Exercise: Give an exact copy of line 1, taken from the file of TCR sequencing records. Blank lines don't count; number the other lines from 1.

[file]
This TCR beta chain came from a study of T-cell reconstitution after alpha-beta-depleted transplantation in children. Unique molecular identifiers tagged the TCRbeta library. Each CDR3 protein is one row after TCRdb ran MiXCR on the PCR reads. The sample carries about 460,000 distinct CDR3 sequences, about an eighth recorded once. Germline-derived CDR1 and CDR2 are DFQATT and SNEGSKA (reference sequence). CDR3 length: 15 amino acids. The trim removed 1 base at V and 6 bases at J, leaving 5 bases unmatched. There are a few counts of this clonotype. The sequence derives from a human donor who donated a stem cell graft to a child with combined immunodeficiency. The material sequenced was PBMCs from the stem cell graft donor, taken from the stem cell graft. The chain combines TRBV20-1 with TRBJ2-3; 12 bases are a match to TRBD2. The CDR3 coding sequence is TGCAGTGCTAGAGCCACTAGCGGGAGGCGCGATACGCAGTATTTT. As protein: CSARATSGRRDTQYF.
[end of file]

This TCR beta chain came from a study of T-cell reconstitution after alpha-beta-depleted transplantation in children. Unique molecular identifiers tagged the TCRbeta library. Each CDR3 protein is one row after TCRdb ran MiXCR on the PCR reads. The sample carries about 460,000 distinct CDR3 sequences, about an eighth recorded once. Germline-derived CDR1 and CDR2 are DFQATT and SNEGSKA (reference sequence). CDR3 length: 15 amino acids. The trim removed 1 base at V and 6 bases at J, leaving 5 bases unmatched. There are a few counts of this clonotype. The sequence derives from a human donor who donated a stem cell graft to a child with combined immunodeficiency. The material sequenced was PBMCs from the stem cell graft donor, taken from the stem cell graft. The chain combines TRBV20-1 with TRBJ2-3; 12 bases are a match to TRBD2. The CDR3 coding sequence is TGCAGTGCTAGAGCCACTAGCGGGAGGCGCGATACGCAGTATTTT. As protein: CSARATSGRRDTQYF.